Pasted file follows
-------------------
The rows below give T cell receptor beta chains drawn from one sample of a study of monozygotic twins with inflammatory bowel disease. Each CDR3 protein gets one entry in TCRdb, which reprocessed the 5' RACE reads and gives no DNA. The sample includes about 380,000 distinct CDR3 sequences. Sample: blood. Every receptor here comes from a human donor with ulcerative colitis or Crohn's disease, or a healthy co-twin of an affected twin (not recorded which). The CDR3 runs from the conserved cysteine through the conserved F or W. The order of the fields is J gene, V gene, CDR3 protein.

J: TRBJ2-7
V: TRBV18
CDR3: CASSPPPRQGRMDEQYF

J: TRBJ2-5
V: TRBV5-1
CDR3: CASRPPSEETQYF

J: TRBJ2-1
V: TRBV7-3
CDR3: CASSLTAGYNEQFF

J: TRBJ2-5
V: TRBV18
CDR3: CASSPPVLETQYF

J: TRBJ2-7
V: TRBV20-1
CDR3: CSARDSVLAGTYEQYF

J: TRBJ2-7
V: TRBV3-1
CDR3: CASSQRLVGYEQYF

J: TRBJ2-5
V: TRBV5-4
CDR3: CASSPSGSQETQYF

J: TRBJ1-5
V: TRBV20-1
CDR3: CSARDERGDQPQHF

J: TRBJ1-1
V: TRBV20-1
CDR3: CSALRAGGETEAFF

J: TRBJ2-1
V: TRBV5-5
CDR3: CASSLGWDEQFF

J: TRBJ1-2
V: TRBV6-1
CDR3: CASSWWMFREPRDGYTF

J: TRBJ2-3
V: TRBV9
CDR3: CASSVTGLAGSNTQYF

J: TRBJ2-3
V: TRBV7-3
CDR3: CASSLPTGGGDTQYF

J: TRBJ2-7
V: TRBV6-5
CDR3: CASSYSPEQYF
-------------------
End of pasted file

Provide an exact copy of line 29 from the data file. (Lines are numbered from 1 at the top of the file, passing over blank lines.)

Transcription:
J: TRBJ2-1